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Classroom Instruction That Works. The Teacher Is Key Systemic improvement in student achievement requires instructional practices that are research based,

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Presentation on theme: "Classroom Instruction That Works. The Teacher Is Key Systemic improvement in student achievement requires instructional practices that are research based,"— Presentation transcript:

1 Classroom Instruction That Works

2 The Teacher Is Key Systemic improvement in student achievement requires instructional practices that are research based, consistent and effective 39 percentage-point difference in student achievement between students with “most effective” and “least effective” instruction. (Sanders and Horn 1994, reviewed in Marzano, 2003) In classrooms with instruction characterized as “most effective,” students posted achievement gains of 53 percentage points over the course of one academic year, whereas in classrooms with “least effective” instructional practice, student achievement gains averaged 14 percentage points (Marzano, 2003).

3 Classroom Instruction That Works (CITW) 2001 study by Marzano, Pickering & Pollack Meta-analysis of 100s research studies spanning 30 years and including more than 1.2 million subjects. Found 9 broad categories of instructional strategies that have a high impact on achievement for ALL students in ALL grades and in ALL subjects

4 Classroom Instruction that Works is..... focused on instructional techniques that can be used with any content a way to focus our attention on making intentional instructional decisions a set of the most useful instructional techniques that make the most difference in student learning a language of instruction, not a program

5 Why CITW? We must value…. quality instruction in every classroom similar instructional techniques used in every classroom research-based instruction in every classroom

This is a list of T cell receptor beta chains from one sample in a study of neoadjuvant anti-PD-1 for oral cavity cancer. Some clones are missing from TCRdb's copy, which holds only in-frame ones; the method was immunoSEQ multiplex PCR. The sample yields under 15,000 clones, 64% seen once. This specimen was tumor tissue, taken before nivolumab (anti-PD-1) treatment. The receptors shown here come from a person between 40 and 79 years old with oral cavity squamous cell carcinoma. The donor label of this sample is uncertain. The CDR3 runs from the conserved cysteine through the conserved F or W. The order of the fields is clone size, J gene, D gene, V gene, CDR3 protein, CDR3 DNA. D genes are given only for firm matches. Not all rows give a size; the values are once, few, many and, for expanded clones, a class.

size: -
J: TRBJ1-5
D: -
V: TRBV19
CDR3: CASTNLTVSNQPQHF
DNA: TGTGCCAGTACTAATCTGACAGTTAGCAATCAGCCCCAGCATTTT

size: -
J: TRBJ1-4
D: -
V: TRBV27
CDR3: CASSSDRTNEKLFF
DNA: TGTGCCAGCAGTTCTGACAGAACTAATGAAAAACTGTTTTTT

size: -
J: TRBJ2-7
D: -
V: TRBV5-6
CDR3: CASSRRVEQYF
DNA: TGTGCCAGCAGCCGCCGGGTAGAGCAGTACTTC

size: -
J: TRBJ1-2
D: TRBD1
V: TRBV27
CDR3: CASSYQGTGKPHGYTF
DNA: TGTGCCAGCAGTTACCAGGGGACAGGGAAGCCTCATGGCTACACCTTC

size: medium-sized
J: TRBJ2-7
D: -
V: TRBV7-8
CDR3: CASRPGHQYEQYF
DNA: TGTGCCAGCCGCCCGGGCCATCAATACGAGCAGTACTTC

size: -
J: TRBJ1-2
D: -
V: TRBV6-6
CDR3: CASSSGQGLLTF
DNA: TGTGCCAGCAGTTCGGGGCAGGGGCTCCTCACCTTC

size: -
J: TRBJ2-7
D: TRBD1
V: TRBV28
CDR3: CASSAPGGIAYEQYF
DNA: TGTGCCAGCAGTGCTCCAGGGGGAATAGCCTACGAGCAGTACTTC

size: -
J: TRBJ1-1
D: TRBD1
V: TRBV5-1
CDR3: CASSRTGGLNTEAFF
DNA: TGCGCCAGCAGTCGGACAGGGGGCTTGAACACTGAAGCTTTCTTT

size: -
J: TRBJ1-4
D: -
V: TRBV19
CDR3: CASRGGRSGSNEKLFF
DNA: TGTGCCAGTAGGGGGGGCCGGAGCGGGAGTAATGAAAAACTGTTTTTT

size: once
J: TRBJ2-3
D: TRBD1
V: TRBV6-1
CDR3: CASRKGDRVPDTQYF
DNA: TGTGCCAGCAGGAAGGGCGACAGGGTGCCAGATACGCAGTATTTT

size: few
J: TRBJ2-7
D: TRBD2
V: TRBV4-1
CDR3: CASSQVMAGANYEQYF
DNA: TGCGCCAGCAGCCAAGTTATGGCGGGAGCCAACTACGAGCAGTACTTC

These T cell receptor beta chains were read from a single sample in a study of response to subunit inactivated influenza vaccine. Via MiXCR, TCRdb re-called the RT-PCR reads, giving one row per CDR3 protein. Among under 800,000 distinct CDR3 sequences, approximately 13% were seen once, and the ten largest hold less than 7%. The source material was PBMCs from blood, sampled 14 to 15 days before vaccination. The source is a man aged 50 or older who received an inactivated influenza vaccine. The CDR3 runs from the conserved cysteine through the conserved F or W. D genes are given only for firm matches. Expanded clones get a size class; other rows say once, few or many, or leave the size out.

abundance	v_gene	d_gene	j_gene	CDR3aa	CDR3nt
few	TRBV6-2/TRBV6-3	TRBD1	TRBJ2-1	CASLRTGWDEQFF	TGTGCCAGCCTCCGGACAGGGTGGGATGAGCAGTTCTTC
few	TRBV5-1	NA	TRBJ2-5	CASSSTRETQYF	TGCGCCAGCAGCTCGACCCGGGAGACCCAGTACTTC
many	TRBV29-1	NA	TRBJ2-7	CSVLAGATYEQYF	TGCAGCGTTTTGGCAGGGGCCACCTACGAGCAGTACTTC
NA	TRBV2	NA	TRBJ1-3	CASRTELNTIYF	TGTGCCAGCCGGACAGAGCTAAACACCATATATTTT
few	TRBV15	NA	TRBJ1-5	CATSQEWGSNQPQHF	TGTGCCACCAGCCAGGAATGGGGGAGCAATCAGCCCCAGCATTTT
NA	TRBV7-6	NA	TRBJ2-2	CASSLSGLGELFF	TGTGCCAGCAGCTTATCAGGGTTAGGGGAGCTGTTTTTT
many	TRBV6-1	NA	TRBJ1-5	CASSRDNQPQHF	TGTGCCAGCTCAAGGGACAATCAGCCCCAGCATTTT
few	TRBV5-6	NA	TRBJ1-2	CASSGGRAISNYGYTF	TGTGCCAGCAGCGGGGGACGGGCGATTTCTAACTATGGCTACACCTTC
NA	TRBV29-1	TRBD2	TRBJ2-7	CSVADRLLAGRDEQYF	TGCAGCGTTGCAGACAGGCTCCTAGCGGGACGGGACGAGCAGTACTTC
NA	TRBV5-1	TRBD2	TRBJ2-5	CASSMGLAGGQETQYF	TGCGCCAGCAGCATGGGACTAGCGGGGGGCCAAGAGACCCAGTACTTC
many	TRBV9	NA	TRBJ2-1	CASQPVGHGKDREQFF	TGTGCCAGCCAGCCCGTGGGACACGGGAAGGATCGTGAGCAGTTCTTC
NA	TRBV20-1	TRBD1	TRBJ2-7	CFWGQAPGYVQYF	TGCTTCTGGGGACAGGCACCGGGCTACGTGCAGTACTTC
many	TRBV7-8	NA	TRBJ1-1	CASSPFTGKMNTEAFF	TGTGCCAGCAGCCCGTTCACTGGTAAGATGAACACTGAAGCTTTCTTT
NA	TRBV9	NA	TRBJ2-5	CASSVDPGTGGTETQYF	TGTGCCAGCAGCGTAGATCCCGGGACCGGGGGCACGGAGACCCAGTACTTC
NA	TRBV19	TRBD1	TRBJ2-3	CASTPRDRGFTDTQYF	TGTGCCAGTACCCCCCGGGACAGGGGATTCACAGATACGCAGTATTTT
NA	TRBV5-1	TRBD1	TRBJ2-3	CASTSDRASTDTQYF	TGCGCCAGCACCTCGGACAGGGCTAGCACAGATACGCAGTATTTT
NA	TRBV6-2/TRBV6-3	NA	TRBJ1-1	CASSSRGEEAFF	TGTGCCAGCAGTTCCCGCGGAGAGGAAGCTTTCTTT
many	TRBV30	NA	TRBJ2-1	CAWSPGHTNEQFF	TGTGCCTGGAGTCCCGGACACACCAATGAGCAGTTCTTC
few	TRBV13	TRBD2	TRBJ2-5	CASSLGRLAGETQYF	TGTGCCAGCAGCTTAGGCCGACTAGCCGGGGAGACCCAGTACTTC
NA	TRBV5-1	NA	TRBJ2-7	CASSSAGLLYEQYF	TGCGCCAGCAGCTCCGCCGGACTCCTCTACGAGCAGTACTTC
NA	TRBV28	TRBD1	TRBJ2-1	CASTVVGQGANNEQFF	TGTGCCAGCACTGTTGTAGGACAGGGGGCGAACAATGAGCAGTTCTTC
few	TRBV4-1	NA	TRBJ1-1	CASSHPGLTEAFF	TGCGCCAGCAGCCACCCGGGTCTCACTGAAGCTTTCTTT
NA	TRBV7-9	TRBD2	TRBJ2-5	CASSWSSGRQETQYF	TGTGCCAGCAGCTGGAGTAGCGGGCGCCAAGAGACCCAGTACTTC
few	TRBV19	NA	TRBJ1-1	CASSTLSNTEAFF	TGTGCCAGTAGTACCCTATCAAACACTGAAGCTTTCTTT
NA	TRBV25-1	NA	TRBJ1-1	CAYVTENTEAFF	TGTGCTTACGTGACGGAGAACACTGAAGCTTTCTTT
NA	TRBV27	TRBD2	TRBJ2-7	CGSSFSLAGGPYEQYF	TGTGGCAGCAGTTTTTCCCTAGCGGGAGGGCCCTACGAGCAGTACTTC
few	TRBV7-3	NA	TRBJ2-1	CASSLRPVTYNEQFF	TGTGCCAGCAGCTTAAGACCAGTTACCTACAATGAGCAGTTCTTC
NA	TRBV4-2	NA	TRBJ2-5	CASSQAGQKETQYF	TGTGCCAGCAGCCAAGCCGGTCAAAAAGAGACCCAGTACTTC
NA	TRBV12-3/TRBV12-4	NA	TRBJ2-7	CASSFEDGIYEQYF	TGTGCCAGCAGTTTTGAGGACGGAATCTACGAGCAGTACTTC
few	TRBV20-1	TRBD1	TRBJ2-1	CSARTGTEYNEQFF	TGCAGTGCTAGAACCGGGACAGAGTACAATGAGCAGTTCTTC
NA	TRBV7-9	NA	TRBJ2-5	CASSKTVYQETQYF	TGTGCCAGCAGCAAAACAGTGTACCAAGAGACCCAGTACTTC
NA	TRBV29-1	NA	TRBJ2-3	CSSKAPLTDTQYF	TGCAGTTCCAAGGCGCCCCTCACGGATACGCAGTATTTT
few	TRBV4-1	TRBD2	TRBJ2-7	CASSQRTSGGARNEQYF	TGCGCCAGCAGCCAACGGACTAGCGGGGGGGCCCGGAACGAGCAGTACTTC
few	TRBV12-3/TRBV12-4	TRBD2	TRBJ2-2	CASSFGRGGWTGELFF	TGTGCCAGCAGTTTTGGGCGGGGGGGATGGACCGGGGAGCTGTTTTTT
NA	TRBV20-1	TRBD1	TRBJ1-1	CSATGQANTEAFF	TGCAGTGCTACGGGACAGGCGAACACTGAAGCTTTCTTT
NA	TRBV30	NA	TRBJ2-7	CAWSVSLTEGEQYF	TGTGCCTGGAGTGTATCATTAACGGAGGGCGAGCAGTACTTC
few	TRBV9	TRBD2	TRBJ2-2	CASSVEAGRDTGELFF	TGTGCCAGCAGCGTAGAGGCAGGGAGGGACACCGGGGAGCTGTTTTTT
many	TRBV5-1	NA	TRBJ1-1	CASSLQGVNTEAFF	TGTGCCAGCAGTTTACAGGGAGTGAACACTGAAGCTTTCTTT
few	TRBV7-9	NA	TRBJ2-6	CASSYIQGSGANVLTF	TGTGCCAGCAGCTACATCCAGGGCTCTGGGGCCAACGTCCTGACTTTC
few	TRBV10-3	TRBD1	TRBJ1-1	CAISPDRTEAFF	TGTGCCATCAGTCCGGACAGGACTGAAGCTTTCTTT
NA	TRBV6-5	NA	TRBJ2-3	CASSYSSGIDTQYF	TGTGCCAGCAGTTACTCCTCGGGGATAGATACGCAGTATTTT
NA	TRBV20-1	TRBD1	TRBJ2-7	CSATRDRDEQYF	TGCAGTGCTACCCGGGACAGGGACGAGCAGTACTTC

6 NJASK Language Arts Grades 6, 7 and 8

7 NJASK Mathematics Grades 6, 7 and 8

8 HSPA March 2011 Language Arts Mathematics

9 What is CITW and what is it not? It is a language of instruction – a way to deliver your content. It is not a lock-step program. It is a set of tools that must be consistently used in a way that is faithful to the research. It is not a random “bag of tricks” to be applied haphazardly anyway that you want. It works with any content area. It is not limited to the core academic areas—it applies to all.

10 What is CITW and what is it not? It is for both students and teachers. It is not just for changing teacher behavior. It is compatible with staff development focused on content and differentiation. Although layering should be avoided, CITW does not compete with other well-chosen, research-based staff development in content or differentiation.

11 Nine Categories of Instructional Strategies CategoryPercentile Gain Identifying Similarities and Differences45 Summarizing and Note Taking34 Reinforcing Effort and Providing Recognition29 Homework and Practice28 Nonlinguistic Representations27 Cooperative Learning27 Setting Objectives and Providing Feedback23 Generating and Testing Hypothesis23 Cues, Questions and Advance Organizers22

12 Four Planning Questions That Drive Instruction What knowledge will students learn? Which strategies provide evidence that students have learned that knowledge? Which strategies help students acquire and integrate that knowledge? Which strategies help students practice, review, and apply that knowledge?

13 Putting It Together Planning Question What knowledge will students learn? Which strategies provide evidence that students have learned that knowledge? Which strategies help students acquire and integrate that knowledge? Which strategies help students practice, review and apply that knowledge? Instructional Strategy Setting Objective Providing Feedback Reinforcing Effort Providing Recognition Cues and Questions Advanced Organizers Nonlinguistic Representation Summarizing and Note taking Cooperative Learning Identifying Similarities/Differences Homework/Practice Generating/Testing Hypothesis

14 Focus for Setting Objectives Providing Feedback and Recognition Cues Questions and Advanced Organizers Nonlinguistic Representation

15 How and When? Meeting in content groups, utilizing PLC format with teacher-facilitators supported by supervisors October 11 th – the PLC overview and group norms October 18 th – CITW overview and “Setting Objective” PLC discussions October 26 th – in-service day Combination of large group presentations followed by PLC application meetings/discussion Tuesday PLC/Department meetings for discussion, application, reflection and support PD360 to support CITW and other identified PD needs


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